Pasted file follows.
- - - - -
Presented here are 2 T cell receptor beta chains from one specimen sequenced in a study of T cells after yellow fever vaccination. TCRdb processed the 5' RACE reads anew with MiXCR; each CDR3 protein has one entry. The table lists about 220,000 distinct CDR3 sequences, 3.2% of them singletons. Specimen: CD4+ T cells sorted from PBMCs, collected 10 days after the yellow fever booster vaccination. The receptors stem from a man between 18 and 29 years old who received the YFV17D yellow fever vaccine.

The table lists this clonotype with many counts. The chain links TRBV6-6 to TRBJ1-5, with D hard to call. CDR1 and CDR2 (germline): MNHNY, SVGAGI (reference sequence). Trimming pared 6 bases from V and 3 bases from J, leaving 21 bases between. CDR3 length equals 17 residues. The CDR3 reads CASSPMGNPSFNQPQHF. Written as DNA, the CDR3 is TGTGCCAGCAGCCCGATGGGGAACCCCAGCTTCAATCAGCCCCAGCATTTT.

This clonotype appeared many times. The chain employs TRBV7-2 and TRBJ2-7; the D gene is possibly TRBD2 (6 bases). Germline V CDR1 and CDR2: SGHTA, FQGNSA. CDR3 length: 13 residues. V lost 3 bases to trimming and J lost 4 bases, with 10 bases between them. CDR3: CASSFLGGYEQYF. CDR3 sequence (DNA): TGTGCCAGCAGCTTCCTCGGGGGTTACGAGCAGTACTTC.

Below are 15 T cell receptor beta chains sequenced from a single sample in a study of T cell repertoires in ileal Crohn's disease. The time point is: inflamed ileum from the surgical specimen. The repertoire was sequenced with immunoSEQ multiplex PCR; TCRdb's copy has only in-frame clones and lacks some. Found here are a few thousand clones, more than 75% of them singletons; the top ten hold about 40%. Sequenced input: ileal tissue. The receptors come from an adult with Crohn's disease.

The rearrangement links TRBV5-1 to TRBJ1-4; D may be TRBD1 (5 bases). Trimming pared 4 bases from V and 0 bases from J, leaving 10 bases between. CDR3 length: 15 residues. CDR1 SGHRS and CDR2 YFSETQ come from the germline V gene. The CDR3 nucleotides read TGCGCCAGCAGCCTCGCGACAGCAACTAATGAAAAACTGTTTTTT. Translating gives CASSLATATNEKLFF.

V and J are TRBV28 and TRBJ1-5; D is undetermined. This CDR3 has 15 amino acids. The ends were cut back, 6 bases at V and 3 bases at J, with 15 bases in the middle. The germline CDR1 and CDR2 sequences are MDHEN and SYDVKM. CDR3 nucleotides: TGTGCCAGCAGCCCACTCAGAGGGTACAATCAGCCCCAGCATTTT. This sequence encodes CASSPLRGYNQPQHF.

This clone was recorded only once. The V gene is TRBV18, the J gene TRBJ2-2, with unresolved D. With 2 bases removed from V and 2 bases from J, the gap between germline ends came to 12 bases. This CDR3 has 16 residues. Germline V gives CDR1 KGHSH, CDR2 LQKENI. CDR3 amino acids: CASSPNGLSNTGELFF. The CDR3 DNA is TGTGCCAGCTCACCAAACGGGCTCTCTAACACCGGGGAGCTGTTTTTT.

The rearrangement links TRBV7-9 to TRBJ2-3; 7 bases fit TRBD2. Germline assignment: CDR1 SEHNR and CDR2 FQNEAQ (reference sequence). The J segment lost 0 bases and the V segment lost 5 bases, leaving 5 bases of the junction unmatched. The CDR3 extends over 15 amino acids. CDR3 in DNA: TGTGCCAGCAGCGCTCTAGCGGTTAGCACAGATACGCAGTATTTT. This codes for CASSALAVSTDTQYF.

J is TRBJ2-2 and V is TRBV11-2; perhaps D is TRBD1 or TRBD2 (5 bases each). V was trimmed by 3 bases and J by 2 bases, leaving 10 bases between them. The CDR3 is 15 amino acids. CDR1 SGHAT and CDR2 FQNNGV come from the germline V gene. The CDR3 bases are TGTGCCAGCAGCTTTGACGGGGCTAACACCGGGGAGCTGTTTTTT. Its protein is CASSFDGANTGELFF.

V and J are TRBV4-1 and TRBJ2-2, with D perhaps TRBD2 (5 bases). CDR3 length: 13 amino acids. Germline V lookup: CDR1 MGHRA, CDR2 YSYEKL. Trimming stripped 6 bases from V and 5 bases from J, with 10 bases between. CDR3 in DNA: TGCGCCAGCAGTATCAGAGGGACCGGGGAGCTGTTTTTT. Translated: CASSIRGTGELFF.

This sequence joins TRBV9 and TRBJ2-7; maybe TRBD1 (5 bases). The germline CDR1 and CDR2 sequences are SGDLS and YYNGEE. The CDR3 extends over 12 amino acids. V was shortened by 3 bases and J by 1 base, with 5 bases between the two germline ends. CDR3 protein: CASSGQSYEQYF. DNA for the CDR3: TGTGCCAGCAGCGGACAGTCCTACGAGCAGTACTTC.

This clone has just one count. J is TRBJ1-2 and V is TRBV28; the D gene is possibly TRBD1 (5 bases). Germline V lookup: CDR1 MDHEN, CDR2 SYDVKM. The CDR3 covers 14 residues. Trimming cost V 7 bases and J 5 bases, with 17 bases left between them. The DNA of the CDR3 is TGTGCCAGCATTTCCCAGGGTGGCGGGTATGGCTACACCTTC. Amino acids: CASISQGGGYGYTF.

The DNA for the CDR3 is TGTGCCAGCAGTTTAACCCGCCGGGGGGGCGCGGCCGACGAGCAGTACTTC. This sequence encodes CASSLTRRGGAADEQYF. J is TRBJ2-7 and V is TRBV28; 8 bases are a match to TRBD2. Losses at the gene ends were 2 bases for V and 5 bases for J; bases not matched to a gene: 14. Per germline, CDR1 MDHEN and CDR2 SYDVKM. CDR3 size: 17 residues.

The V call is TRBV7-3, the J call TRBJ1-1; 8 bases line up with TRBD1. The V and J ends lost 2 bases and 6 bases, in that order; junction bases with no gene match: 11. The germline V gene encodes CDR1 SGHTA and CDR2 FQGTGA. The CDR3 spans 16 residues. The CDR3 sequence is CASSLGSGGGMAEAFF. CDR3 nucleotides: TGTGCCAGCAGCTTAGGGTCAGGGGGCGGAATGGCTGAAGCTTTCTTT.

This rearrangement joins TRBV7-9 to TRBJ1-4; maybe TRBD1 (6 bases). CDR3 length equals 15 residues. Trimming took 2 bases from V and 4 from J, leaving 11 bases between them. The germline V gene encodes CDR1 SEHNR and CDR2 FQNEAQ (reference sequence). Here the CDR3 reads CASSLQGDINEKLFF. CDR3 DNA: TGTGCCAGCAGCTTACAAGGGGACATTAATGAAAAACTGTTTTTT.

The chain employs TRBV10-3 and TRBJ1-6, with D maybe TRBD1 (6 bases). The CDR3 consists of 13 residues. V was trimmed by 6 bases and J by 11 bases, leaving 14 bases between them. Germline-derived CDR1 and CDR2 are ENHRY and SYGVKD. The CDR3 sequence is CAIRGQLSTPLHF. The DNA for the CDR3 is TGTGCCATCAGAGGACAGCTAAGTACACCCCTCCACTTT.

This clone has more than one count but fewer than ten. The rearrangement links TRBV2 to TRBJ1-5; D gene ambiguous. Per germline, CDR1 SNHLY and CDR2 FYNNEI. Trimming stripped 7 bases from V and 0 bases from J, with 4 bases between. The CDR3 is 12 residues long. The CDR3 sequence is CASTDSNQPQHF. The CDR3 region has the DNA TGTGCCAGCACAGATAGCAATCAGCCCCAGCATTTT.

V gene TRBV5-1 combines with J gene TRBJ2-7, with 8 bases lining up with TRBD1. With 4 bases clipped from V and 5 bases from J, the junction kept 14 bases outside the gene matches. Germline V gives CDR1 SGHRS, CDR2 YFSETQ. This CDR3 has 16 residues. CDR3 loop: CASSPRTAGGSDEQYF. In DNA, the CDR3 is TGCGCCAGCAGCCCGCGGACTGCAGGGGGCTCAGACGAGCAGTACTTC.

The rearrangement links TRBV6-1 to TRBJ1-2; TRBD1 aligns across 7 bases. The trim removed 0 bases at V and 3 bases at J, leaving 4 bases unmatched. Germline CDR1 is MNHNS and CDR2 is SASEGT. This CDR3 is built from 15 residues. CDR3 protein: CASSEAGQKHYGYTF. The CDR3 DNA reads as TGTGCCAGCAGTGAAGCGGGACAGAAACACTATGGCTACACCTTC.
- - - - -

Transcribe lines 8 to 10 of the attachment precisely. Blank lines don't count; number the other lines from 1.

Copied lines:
The rearrangement links TRBV7-9 to TRBJ2-3; 7 bases fit TRBD2. Germline assignment: CDR1 SEHNR and CDR2 FQNEAQ (reference sequence). The J segment lost 0 bases and the V segment lost 5 bases, leaving 5 bases of the junction unmatched. The CDR3 extends over 15 amino acids. CDR3 in DNA: TGTGCCAGCAGCGCTCTAGCGGTTAGCACAGATACGCAGTATTTT. This codes for CASSALAVSTDTQYF.

J is TRBJ2-2 and V is TRBV11-2; perhaps D is TRBD1 or TRBD2 (5 bases each). V was trimmed by 3 bases and J by 2 bases, leaving 10 bases between them. The CDR3 is 15 amino acids. CDR1 SGHAT and CDR2 FQNNGV come from the germline V gene. The CDR3 bases are TGTGCCAGCAGCTTTGACGGGGCTAACACCGGGGAGCTGTTTTTT. Its protein is CASSFDGANTGELFF.

V and J are TRBV4-1 and TRBJ2-2, with D perhaps TRBD2 (5 bases). CDR3 length: 13 amino acids. Germline V lookup: CDR1 MGHRA, CDR2 YSYEKL. Trimming stripped 6 bases from V and 5 bases from J, with 10 bases between. CDR3 in DNA: TGCGCCAGCAGTATCAGAGGGACCGGGGAGCTGTTTTTT. Translated: CASSIRGTGELFF.